Be alert for fake ID phone scams


Times Leader Staff Writer

ST. CLAIRSVILLE — Spoofing is the term for a phone scam in which a caller uses software to falsify information appearing on the recipient’s caller ID, and scammers have begun targeting area seniors by posing as Belmont County Senior Services.

Senior Services Director Gary Armitage cautions senior citizens to be wary, adding that impostors have used his office’s number for false identification.

“I became aware of this Friday morning. There’s a phone scam out there,” he said.

“There’s technology out there where they can steal your caller ID number and call you and give your number to the person they’re calling,” he said.

“I had a county citizen … he called me Friday morning and told me he’d got a call from someone identifying themselves as Senior Services, trying to sell insurance. I reassured him that we do not sell anything. We do not bill the consumer ever directly, nor do I endorse products like that for others to sell. But when his caller ID showed the number, it was our number. I’ve reported it to the authorities, and I’ve also contacted our telephone provider. … There’s very little that can be done at present to stop this practice, and apparently you can buy this software on the net, but it is illegal to do it fraudulently, which is what this person was doing, stealing our main number. Now when somebody called that number, they called us. They couldn’t steal that number, just the ID of the number.”

He added that he has put the word out to the area seniors.

“I told them that it had happened and to be very vigilant about giving any information to anybody over the phone that calls you out of the blue, even us,” he said. “My phone company told me there’s nothing they can do to stop somebody from doing this. There’s no counter software to it at this point, and apparently the government has not made it illegal, just if you use it illegally.”

Armitage said it is necessary to be cautious of anyone speaking through the phone.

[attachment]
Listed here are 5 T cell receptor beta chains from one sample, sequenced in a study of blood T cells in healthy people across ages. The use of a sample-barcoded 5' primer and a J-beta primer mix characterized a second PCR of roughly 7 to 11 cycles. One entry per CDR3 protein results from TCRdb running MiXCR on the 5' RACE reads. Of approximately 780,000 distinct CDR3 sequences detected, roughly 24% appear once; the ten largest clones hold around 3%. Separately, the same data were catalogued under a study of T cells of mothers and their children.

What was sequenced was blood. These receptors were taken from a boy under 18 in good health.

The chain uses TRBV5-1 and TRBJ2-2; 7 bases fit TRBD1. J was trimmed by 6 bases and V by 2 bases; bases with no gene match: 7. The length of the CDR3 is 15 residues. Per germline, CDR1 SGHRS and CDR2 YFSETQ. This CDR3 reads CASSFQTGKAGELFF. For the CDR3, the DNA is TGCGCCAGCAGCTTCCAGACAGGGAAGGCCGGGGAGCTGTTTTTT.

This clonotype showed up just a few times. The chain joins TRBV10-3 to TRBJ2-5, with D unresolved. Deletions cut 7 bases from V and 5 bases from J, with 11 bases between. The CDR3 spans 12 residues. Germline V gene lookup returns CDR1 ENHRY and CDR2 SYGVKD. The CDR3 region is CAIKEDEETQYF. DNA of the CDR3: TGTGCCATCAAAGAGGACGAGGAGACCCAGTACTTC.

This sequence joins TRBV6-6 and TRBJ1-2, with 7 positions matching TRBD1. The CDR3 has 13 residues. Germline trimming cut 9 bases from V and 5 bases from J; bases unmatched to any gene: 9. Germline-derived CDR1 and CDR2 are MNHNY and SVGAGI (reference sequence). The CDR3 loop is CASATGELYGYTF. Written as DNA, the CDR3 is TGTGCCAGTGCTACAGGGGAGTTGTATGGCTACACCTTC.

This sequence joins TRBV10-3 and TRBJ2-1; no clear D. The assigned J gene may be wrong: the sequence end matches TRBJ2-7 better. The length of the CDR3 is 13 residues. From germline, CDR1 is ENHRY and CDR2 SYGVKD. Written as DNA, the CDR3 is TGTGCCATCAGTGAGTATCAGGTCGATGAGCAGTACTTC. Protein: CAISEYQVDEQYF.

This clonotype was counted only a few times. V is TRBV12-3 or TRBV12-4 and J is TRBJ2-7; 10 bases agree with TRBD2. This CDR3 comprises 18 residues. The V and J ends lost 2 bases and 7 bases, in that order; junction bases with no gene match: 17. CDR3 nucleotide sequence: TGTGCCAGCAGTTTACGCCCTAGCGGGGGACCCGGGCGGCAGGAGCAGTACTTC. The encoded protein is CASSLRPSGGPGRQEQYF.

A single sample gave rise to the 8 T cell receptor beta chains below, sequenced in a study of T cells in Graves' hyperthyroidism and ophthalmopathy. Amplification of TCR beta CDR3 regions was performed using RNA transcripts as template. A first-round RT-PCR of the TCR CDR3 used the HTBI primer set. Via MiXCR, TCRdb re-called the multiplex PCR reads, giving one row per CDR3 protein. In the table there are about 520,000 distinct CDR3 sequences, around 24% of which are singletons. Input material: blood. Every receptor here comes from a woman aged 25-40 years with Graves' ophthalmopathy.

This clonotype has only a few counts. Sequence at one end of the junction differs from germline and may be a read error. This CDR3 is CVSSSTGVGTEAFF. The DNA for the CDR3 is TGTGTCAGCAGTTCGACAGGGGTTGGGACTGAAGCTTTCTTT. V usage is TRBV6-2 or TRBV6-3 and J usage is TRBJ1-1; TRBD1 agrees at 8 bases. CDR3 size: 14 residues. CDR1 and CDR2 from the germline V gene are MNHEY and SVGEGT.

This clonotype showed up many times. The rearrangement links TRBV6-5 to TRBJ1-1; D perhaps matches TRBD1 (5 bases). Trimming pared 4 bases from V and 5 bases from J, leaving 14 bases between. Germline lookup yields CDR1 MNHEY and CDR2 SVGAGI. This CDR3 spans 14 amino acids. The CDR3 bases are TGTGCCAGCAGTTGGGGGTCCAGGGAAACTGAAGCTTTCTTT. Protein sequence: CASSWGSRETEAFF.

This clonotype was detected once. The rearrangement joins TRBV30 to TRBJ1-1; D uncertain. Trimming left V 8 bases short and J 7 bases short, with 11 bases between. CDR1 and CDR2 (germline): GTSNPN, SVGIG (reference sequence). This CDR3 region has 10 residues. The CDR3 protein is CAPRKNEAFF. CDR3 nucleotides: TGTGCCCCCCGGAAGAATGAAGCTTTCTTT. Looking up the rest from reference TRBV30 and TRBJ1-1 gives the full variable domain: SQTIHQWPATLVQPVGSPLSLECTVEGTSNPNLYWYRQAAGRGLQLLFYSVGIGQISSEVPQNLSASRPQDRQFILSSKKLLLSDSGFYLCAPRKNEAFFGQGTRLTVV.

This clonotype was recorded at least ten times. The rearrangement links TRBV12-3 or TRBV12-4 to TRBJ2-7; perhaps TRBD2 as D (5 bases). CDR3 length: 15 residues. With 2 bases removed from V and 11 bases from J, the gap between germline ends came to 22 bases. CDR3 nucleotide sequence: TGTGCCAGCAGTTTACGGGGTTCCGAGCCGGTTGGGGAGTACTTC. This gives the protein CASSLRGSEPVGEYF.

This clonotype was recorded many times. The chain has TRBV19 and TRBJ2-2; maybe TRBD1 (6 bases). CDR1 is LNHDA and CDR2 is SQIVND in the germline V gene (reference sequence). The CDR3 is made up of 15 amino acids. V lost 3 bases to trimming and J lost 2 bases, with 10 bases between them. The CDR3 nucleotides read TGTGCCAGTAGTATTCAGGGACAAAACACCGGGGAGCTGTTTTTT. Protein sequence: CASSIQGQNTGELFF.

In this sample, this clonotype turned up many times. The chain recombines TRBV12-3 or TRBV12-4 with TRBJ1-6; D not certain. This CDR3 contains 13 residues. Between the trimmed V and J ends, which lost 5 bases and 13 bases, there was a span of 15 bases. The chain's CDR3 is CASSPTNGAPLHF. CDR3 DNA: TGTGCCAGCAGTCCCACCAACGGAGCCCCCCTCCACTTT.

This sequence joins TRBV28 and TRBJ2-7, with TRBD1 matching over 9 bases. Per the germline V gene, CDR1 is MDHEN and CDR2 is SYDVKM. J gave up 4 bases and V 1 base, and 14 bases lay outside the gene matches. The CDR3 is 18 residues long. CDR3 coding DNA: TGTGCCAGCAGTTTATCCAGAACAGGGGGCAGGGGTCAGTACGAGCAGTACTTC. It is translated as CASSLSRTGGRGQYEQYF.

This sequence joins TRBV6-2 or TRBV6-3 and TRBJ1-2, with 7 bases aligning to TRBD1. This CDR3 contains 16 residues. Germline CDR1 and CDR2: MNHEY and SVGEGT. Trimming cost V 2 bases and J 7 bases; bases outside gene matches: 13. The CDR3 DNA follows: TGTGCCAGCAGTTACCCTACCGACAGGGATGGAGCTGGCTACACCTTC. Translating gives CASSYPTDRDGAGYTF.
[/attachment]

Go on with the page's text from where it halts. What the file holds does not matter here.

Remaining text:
“If we’re getting hit, anybody could get hit, and I don’t want my seniors (to be targeted) and they’re very trusting people if they know who you are, to think that we’re trying to hock some kind of insurance,” he said.

The Belmont County Sheriff’s Department has been alerted, but officials said spoofing incidents are rare due to the level of sophistication required.

“Spoofing has been out for awhile,” Chief Deputy James Zusack said. “Spoofing’s pretty hard to do. It’s very complex, but it does happen occasionally. We don’t get very many spoofing calls.”

He added that a clever scammer can often gain information under the cover of a false caller ID.

“It’s hard to know you’ve even been spoofed. You don’t know it until it happens. It’s just hard to calculate when that might happen,” Zusack added.

The Federal Communications Commission advises people to never give out personal information such as account numbers, Social Security numbers, a mother’s maiden name, a password or other such identifying information during an unexpected call, or if the recipient’s suspicions are raised.

In the event of receiving a call from someone claiming to represent a company or government agency, it is best to hang up and call the official number. People should be cautious if they are being pressured for information immediately.

Anyone with a voice mail account with their phone service is advised to set a password to prevent a scammer spoofing the home phone number to gain access to their target’s voice mail.


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